San Diego, CA – June 26, 2018 – BudTraderannounced via a Facebook post that the brand will donate a portion of proceeds from a special edition t-shirt release at next month’s San Diego Comic-Con International to the Marijuana Policy Project. McLaughlin says his decision to help MPP with funding comes after hearing that the organization, which has been instrumental in reforming marijuana policy, is now struggling to get funding now that 30 states have achieved legalization.
“As soon as I learned that the Marijuana Policy Project needed help, I decided BudTrader had to do something,” says McLaughlin. “California, Washington, Colorado may be legal now, marihuana kaufen online but the battle for cannabis legalization is far from over. There’s 20 states with cannabis prohibition still in place, and it’s still illegal at the federal level. It’s barely halftime, the games not over yet and we need the Marijuana Policy Project more, than ever to ensure we have full legalization in all 50 states.” BudTrader will be printing a run of limited-edition t-shirts to sell to their fans exclusively online and at BudTrader Nerd Headquarters Experience, the brand’s giant outdoor event at San Diego Comic-Con 2018, held July 19-22. A portion of all proceeds from t-shirt sales will be donated to the Marijuana Policy Project.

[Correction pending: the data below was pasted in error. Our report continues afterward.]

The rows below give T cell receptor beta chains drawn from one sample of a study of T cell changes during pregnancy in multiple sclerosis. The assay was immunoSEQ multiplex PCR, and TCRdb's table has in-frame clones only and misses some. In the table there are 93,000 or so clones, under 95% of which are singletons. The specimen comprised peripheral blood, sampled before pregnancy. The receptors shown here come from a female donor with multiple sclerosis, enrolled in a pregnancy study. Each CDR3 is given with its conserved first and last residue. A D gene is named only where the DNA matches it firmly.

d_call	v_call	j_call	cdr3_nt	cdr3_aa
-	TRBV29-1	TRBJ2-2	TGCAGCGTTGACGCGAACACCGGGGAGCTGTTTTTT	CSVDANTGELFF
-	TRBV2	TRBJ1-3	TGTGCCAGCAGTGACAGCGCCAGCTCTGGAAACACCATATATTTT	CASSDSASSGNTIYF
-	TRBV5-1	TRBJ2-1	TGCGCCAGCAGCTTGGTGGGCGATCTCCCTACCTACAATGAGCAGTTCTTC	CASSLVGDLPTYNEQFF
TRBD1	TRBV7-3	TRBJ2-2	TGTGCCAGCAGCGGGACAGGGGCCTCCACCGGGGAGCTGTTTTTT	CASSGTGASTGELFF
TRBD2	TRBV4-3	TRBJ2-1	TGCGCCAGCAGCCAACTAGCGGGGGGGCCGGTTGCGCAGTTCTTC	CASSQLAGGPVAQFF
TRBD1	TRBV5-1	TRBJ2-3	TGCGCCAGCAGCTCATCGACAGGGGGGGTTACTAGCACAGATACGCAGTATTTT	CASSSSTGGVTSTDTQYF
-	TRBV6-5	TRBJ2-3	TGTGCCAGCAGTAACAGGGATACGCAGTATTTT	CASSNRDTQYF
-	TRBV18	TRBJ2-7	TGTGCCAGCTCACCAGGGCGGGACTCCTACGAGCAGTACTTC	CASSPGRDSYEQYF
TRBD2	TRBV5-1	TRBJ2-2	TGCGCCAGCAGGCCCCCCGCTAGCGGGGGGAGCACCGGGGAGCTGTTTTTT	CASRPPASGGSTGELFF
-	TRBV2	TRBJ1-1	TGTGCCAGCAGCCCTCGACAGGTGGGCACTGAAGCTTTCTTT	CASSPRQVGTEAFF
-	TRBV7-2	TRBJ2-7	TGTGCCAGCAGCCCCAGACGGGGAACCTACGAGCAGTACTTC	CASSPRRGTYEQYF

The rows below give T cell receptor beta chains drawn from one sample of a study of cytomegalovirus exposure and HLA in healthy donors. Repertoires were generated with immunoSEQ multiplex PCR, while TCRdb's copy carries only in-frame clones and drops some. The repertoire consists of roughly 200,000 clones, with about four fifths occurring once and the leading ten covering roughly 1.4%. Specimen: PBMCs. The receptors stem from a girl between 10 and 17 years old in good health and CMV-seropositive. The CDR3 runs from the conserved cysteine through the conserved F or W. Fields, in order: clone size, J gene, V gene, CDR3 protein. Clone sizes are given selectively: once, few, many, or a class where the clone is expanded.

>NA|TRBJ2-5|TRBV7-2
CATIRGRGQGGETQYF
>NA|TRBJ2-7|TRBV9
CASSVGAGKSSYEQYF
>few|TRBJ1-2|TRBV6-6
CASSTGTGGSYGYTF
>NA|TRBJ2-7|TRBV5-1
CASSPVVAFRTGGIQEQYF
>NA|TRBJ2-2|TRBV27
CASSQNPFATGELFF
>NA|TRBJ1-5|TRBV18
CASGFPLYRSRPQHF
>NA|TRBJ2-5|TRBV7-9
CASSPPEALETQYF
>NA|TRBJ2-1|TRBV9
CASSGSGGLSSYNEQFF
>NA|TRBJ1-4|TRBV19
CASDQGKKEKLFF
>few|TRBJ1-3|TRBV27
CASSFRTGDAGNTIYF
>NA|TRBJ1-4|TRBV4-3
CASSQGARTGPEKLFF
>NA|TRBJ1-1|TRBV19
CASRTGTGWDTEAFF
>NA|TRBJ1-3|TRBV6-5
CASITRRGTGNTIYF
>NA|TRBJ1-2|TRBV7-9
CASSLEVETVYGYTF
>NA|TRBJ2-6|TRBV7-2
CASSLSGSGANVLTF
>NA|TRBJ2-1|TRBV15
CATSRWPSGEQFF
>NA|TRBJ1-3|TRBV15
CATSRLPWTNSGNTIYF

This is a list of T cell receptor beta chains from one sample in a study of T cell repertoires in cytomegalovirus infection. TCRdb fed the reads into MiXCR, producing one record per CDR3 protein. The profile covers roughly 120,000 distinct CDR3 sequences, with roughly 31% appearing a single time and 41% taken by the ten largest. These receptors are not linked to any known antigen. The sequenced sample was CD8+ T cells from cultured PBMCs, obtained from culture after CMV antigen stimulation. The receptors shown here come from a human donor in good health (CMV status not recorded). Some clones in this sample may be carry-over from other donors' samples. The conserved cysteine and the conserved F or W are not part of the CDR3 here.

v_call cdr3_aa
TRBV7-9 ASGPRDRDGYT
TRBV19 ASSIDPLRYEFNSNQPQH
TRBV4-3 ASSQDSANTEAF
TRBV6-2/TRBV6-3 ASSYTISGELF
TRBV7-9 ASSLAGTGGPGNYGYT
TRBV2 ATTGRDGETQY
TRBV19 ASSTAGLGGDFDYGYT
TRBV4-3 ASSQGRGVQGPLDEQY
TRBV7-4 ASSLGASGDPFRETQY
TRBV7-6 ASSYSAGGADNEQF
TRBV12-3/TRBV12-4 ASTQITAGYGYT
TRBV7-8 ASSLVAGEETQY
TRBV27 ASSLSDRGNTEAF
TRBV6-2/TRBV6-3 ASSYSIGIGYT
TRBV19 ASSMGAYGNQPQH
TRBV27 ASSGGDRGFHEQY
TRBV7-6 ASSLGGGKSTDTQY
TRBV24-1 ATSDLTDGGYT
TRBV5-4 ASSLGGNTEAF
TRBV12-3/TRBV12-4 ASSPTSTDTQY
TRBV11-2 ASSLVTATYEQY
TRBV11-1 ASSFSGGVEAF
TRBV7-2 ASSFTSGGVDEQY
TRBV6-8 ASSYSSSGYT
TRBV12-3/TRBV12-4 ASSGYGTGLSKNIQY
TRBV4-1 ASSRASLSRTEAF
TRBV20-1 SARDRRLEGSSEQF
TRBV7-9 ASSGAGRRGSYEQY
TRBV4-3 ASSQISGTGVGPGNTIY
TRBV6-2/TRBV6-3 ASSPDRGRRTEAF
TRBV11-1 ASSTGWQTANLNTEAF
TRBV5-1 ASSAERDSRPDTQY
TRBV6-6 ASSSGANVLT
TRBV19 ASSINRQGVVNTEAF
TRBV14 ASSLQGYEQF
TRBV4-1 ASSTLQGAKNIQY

“At BudTrader, we always put our money where our mouth is and try to lead with our actions and walk the walk,” McLaughlin adds. “I hope our actions will inspire well capitalized public cannabis companies to give back and donate to the Marijuana Policy Project as well.”
The “Dude, Where’s My Yacht?” limited-edition BudTrader t-shirts (available at https://budtraderstore.com ) are a call back to 2017’s Comic-Con, where BudTrader was controversially ejected after just two days at the convention. The brand’s superyacht disappeared from the 5th Avenue Landing overnight on the last day of San Diego Comic-Con. It’s still unclear who exactly had BudTrader ejected last year from Comic-Con but there are many online conspiracy theories ranging from event organizers, to big media conglomerates and even a billionaire anti-cannabis crusader.